A Cowboy’s Prayer


A Cowboy’s Prayer
Charles Badger Clarke (1883 – 1957)

Oh Lord, I’ve never lived where churches grow
I love creation better as it stood
That day you finished it so long ago
And looked upon your work and called it good

I know that others find you in the light
That’s sifted down through tinted window panes
And yet I seem to feel you near tonight
In this dim, quiet starlight on the plains

I thank you, Lord, that I am placed so well
That you have made my freedom so complete
That I’m no slave of whistle, clock or bell
Nor weak-eyed prisoner of wall and street

Just let me live my life as I’ve begun
And give me work that’s open to the sky
Make me a partner of the wind and sun
And I won’t ask a life that’s soft or high

Let me be easy on the man that’s down
Let me be square and generous with all
I’m careless sometimes, Lord, when I’m in town
But never let ’em say I’m mean or small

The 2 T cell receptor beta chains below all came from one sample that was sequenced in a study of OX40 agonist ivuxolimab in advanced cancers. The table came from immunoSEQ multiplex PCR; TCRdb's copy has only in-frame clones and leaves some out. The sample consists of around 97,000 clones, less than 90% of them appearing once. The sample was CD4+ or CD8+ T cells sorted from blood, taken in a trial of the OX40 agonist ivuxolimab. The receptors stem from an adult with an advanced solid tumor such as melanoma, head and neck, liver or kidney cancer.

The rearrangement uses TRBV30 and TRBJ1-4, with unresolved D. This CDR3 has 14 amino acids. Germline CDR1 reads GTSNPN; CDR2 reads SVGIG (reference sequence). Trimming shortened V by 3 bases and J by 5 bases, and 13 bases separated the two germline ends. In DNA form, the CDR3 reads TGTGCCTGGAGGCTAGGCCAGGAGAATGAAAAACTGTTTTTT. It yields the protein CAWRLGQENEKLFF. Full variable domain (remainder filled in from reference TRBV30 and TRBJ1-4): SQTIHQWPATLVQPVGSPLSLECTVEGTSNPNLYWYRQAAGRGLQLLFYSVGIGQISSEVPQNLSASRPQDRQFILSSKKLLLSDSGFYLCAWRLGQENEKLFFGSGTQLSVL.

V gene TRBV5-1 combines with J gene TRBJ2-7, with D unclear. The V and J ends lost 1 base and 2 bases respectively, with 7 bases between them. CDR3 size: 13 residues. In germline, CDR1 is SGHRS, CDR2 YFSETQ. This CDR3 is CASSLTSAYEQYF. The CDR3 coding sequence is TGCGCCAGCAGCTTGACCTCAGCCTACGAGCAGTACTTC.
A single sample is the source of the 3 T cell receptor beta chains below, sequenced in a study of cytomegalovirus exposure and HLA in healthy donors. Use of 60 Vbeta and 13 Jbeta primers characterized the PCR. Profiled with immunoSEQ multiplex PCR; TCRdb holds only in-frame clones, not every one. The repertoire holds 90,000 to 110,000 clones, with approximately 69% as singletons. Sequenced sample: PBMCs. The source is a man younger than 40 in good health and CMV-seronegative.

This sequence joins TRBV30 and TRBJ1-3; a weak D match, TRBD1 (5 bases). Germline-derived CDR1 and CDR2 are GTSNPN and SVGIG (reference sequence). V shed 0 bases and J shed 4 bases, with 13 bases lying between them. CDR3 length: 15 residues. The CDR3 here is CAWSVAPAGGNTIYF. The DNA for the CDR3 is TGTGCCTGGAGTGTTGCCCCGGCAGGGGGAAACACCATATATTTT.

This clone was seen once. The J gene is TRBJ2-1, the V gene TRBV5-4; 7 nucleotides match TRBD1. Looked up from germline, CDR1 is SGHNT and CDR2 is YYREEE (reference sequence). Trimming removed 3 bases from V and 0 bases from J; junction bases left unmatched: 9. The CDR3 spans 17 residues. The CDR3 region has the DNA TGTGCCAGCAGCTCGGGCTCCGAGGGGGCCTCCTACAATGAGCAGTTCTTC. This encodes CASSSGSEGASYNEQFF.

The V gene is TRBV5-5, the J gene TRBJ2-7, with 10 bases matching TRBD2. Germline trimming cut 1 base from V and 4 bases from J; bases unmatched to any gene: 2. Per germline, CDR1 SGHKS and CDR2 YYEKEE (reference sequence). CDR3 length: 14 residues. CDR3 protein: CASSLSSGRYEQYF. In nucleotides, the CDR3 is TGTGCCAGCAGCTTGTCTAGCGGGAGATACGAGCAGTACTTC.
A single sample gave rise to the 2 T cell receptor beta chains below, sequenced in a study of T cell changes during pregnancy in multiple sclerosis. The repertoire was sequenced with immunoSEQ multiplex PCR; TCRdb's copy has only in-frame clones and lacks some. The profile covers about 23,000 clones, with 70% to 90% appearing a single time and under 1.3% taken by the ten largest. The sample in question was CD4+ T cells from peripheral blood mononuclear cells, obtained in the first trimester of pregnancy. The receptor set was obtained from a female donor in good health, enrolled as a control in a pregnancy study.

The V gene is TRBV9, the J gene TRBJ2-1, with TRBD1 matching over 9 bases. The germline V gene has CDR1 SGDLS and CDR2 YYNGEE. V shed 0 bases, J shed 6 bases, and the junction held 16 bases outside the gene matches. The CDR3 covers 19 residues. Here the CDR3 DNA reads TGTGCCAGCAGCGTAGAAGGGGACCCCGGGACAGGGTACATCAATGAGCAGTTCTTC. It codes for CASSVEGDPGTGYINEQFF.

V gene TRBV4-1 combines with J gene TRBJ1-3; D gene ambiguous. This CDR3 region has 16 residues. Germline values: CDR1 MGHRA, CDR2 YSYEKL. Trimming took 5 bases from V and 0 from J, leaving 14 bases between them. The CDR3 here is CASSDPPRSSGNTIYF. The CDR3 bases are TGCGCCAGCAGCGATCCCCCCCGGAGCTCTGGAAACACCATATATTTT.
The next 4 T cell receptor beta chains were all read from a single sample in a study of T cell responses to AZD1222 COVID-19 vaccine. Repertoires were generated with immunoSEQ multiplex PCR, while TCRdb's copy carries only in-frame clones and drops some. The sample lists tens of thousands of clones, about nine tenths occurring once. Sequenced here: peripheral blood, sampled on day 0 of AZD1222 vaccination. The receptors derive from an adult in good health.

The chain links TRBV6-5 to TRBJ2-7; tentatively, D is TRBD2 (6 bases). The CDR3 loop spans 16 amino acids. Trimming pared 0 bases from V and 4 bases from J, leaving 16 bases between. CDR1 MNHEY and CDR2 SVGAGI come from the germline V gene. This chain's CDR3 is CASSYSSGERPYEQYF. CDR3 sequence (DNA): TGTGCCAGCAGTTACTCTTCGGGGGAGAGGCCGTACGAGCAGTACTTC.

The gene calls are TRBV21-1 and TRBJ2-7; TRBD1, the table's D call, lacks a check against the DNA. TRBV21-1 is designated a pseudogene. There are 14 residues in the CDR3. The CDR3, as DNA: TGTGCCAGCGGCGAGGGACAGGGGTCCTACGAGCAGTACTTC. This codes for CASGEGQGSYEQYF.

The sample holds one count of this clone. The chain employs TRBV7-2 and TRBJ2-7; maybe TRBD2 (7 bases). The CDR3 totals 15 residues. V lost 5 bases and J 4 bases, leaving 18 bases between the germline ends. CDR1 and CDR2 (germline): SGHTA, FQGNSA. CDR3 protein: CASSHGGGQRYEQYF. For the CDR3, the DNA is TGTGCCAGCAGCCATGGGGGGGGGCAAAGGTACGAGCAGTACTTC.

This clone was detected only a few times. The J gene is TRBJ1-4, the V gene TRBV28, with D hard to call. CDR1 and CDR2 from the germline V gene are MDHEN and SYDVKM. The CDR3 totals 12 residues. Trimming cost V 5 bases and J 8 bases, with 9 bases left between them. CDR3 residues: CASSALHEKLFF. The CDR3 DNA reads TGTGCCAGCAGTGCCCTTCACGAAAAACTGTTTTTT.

Make me as big and open as the plains
As honest as the horse between my knees
Clean as the wind that blows behind the rains
Free as the hawk that circles down the breeze

Forgive me, Lord, if sometimes I forget
You know about the reasons that are hid
You understand the things that gall and fret
You know me better than my mother did

Just keep an eye on all that’s done and said
And right me, sometimes, when I turn aside
And guide me on the long, dim, trail ahead
That stretches upward toward the Great Divide

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